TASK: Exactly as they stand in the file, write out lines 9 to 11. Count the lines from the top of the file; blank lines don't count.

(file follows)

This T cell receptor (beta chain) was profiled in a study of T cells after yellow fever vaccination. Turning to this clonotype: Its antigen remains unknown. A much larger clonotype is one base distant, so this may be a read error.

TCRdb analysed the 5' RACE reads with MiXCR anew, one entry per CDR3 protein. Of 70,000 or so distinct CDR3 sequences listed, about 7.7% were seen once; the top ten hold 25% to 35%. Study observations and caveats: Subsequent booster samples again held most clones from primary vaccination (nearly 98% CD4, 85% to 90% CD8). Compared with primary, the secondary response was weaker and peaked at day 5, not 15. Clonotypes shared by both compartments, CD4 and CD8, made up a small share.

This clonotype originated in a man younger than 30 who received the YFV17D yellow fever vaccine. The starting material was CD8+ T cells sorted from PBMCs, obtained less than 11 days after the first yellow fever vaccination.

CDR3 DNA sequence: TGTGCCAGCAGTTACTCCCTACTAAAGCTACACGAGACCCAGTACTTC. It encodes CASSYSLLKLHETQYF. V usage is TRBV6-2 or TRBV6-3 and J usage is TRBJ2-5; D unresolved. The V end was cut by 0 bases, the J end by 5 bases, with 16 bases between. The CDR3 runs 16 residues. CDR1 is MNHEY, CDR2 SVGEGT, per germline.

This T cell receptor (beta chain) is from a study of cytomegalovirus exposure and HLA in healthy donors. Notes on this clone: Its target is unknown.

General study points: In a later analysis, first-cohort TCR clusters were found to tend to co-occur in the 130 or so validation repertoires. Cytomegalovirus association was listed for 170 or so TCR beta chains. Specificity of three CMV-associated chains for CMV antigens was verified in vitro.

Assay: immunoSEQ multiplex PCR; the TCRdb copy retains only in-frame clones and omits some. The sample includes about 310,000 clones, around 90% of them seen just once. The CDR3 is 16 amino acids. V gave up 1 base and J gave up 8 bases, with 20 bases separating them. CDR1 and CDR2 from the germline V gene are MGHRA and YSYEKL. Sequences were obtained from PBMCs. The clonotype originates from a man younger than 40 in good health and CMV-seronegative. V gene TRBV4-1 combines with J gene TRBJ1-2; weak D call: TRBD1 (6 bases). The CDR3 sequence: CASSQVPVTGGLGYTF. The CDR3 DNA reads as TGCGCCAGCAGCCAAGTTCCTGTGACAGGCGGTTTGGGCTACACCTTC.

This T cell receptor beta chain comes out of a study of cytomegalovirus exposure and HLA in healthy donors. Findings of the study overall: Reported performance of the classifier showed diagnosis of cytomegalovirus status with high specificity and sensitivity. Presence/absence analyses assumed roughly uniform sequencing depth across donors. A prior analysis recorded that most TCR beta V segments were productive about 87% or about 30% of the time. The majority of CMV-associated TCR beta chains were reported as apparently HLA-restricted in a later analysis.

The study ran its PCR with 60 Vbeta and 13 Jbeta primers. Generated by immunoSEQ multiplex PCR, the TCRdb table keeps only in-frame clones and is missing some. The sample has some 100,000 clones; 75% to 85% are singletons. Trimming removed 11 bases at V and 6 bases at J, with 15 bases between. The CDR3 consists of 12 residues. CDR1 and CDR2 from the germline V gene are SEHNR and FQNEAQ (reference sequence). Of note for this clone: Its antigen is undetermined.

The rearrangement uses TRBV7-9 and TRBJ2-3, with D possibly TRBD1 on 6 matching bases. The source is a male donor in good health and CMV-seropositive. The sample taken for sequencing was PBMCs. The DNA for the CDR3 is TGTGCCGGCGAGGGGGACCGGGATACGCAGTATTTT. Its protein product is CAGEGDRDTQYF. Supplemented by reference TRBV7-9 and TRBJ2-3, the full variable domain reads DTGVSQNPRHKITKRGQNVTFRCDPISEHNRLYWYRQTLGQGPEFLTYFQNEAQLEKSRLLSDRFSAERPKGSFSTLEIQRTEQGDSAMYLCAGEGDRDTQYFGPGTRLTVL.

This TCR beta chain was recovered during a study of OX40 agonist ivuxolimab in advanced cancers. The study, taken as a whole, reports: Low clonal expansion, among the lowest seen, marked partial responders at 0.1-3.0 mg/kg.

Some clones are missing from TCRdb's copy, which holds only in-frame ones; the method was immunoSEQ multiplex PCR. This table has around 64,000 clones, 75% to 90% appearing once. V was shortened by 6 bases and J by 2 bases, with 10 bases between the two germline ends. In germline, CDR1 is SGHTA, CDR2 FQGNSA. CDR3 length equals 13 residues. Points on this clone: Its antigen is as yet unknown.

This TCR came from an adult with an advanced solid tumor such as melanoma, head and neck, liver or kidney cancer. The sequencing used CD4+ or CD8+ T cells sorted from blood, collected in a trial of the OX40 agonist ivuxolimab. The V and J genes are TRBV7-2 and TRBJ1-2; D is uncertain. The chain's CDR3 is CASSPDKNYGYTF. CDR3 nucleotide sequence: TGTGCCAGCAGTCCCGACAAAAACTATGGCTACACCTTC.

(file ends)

The study ran its PCR with 60 Vbeta and 13 Jbeta primers. Generated by immunoSEQ multiplex PCR, the TCRdb table keeps only in-frame clones and is missing some. The sample has some 100,000 clones; 75% to 85% are singletons. Trimming removed 11 bases at V and 6 bases at J, with 15 bases between. The CDR3 consists of 12 residues. CDR1 and CDR2 from the germline V gene are SEHNR and FQNEAQ (reference sequence). Of note for this clone: Its antigen is undetermined.

The rearrangement uses TRBV7-9 and TRBJ2-3, with D possibly TRBD1 on 6 matching bases. The source is a male donor in good health and CMV-seropositive. The sample taken for sequencing was PBMCs. The DNA for the CDR3 is TGTGCCGGCGAGGGGGACCGGGATACGCAGTATTTT. Its protein product is CAGEGDRDTQYF. Supplemented by reference TRBV7-9 and TRBJ2-3, the full variable domain reads DTGVSQNPRHKITKRGQNVTFRCDPISEHNRLYWYRQTLGQGPEFLTYFQNEAQLEKSRLLSDRFSAERPKGSFSTLEIQRTEQGDSAMYLCAGEGDRDTQYFGPGTRLTVL.

This TCR beta chain was recovered during a study of OX40 agonist ivuxolimab in advanced cancers. The study, taken as a whole, reports: Low clonal expansion, among the lowest seen, marked partial responders at 0.1-3.0 mg/kg.